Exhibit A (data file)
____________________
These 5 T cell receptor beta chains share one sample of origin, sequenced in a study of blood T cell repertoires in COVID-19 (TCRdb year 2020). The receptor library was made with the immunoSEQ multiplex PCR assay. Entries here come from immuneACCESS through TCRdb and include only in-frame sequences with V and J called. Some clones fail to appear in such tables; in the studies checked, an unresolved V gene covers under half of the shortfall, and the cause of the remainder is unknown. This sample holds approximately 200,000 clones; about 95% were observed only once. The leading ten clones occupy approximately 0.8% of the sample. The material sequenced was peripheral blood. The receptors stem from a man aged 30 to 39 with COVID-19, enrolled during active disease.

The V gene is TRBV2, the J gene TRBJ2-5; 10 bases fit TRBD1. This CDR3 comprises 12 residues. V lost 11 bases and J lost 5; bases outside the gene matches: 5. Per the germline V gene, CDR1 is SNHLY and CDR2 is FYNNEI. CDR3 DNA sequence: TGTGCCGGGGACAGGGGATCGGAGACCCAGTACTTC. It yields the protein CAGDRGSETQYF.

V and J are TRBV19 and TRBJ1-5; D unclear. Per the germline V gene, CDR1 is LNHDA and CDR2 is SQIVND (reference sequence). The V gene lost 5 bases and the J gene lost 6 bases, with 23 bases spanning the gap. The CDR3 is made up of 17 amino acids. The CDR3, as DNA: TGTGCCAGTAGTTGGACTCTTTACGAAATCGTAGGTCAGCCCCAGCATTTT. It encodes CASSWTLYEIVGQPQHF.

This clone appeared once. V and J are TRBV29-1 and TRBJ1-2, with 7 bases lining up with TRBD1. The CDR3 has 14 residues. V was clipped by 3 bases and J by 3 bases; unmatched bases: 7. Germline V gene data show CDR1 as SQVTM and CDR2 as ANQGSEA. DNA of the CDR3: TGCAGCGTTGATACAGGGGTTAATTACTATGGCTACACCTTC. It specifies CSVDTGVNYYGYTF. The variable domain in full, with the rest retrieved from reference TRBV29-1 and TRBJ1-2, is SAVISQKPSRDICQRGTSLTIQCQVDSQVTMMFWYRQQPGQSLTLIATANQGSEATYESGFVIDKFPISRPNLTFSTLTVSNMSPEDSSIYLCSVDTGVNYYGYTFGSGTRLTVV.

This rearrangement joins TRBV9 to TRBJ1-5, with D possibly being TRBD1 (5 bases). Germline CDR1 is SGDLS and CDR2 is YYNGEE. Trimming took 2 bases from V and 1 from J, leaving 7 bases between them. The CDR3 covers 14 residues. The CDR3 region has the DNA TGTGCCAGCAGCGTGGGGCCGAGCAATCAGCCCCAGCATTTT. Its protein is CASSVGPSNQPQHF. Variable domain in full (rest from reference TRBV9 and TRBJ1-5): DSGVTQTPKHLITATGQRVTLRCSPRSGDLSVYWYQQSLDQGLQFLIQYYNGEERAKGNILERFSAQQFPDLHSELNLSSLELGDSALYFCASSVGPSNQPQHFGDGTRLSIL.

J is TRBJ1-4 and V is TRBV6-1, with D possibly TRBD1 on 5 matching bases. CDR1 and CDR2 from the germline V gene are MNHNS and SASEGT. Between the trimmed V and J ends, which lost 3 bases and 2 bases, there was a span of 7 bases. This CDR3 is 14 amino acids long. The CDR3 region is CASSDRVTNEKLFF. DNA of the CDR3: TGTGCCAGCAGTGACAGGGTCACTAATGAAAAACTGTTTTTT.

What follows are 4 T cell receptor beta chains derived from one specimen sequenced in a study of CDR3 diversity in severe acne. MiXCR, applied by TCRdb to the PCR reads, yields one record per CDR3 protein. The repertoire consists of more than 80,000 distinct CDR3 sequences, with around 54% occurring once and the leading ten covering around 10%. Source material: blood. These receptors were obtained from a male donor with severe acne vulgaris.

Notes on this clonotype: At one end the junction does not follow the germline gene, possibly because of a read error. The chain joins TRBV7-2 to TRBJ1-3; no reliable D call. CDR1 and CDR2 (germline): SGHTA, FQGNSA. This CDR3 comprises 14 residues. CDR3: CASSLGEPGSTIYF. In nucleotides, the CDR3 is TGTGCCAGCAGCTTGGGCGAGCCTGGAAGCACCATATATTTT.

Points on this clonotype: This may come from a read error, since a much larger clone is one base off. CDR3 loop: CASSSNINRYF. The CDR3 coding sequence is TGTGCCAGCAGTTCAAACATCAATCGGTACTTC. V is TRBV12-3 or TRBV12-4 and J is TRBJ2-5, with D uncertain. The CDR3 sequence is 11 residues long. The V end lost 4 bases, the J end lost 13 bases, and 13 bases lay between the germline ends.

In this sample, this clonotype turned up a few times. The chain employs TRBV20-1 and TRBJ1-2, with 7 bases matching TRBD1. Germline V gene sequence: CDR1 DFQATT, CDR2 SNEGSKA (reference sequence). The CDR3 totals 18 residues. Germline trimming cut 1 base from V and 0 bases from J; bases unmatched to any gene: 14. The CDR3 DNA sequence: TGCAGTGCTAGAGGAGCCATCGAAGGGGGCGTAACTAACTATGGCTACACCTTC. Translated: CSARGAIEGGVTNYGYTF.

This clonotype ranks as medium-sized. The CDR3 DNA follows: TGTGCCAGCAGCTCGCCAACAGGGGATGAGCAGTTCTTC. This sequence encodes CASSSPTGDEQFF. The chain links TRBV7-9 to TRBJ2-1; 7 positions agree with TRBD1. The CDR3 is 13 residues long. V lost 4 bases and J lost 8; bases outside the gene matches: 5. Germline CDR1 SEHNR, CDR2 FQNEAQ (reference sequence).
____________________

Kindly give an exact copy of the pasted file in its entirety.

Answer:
These 5 T cell receptor beta chains share one sample of origin, sequenced in a study of blood T cell repertoires in COVID-19 (TCRdb year 2020). The receptor library was made with the immunoSEQ multiplex PCR assay. Entries here come from immuneACCESS through TCRdb and include only in-frame sequences with V and J called. Some clones fail to appear in such tables; in the studies checked, an unresolved V gene covers under half of the shortfall, and the cause of the remainder is unknown. This sample holds approximately 200,000 clones; about 95% were observed only once. The leading ten clones occupy approximately 0.8% of the sample. The material sequenced was peripheral blood. The receptors stem from a man aged 30 to 39 with COVID-19, enrolled during active disease.

The V gene is TRBV2, the J gene TRBJ2-5; 10 bases fit TRBD1. This CDR3 comprises 12 residues. V lost 11 bases and J lost 5; bases outside the gene matches: 5. Per the germline V gene, CDR1 is SNHLY and CDR2 is FYNNEI. CDR3 DNA sequence: TGTGCCGGGGACAGGGGATCGGAGACCCAGTACTTC. It yields the protein CAGDRGSETQYF.

V and J are TRBV19 and TRBJ1-5; D unclear. Per the germline V gene, CDR1 is LNHDA and CDR2 is SQIVND (reference sequence). The V gene lost 5 bases and the J gene lost 6 bases, with 23 bases spanning the gap. The CDR3 is made up of 17 amino acids. The CDR3, as DNA: TGTGCCAGTAGTTGGACTCTTTACGAAATCGTAGGTCAGCCCCAGCATTTT. It encodes CASSWTLYEIVGQPQHF.

This clone appeared once. V and J are TRBV29-1 and TRBJ1-2, with 7 bases lining up with TRBD1. The CDR3 has 14 residues. V was clipped by 3 bases and J by 3 bases; unmatched bases: 7. Germline V gene data show CDR1 as SQVTM and CDR2 as ANQGSEA. DNA of the CDR3: TGCAGCGTTGATACAGGGGTTAATTACTATGGCTACACCTTC. It specifies CSVDTGVNYYGYTF. The variable domain in full, with the rest retrieved from reference TRBV29-1 and TRBJ1-2, is SAVISQKPSRDICQRGTSLTIQCQVDSQVTMMFWYRQQPGQSLTLIATANQGSEATYESGFVIDKFPISRPNLTFSTLTVSNMSPEDSSIYLCSVDTGVNYYGYTFGSGTRLTVV.

This rearrangement joins TRBV9 to TRBJ1-5, with D possibly being TRBD1 (5 bases). Germline CDR1 is SGDLS and CDR2 is YYNGEE. Trimming took 2 bases from V and 1 from J, leaving 7 bases between them. The CDR3 covers 14 residues. The CDR3 region has the DNA TGTGCCAGCAGCGTGGGGCCGAGCAATCAGCCCCAGCATTTT. Its protein is CASSVGPSNQPQHF. Variable domain in full (rest from reference TRBV9 and TRBJ1-5): DSGVTQTPKHLITATGQRVTLRCSPRSGDLSVYWYQQSLDQGLQFLIQYYNGEERAKGNILERFSAQQFPDLHSELNLSSLELGDSALYFCASSVGPSNQPQHFGDGTRLSIL.

J is TRBJ1-4 and V is TRBV6-1, with D possibly TRBD1 on 5 matching bases. CDR1 and CDR2 from the germline V gene are MNHNS and SASEGT. Between the trimmed V and J ends, which lost 3 bases and 2 bases, there was a span of 7 bases. This CDR3 is 14 amino acids long. The CDR3 region is CASSDRVTNEKLFF. DNA of the CDR3: TGTGCCAGCAGTGACAGGGTCACTAATGAAAAACTGTTTTTT.

What follows are 4 T cell receptor beta chains derived from one specimen sequenced in a study of CDR3 diversity in severe acne. MiXCR, applied by TCRdb to the PCR reads, yields one record per CDR3 protein. The repertoire consists of more than 80,000 distinct CDR3 sequences, with around 54% occurring once and the leading ten covering around 10%. Source material: blood. These receptors were obtained from a male donor with severe acne vulgaris.

Notes on this clonotype: At one end the junction does not follow the germline gene, possibly because of a read error. The chain joins TRBV7-2 to TRBJ1-3; no reliable D call. CDR1 and CDR2 (germline): SGHTA, FQGNSA. This CDR3 comprises 14 residues. CDR3: CASSLGEPGSTIYF. In nucleotides, the CDR3 is TGTGCCAGCAGCTTGGGCGAGCCTGGAAGCACCATATATTTT.

Points on this clonotype: This may come from a read error, since a much larger clone is one base off. CDR3 loop: CASSSNINRYF. The CDR3 coding sequence is TGTGCCAGCAGTTCAAACATCAATCGGTACTTC. V is TRBV12-3 or TRBV12-4 and J is TRBJ2-5, with D uncertain. The CDR3 sequence is 11 residues long. The V end lost 4 bases, the J end lost 13 bases, and 13 bases lay between the germline ends.

In this sample, this clonotype turned up a few times. The chain employs TRBV20-1 and TRBJ1-2, with 7 bases matching TRBD1. Germline V gene sequence: CDR1 DFQATT, CDR2 SNEGSKA (reference sequence). The CDR3 totals 18 residues. Germline trimming cut 1 base from V and 0 bases from J; bases unmatched to any gene: 14. The CDR3 DNA sequence: TGCAGTGCTAGAGGAGCCATCGAAGGGGGCGTAACTAACTATGGCTACACCTTC. Translated: CSARGAIEGGVTNYGYTF.

This clonotype ranks as medium-sized. The CDR3 DNA follows: TGTGCCAGCAGCTCGCCAACAGGGGATGAGCAGTTCTTC. This sequence encodes CASSSPTGDEQFF. The chain links TRBV7-9 to TRBJ2-1; 7 positions agree with TRBD1. The CDR3 is 13 residues long. V lost 4 bases and J lost 8; bases outside the gene matches: 5. Germline CDR1 SEHNR, CDR2 FQNEAQ (reference sequence).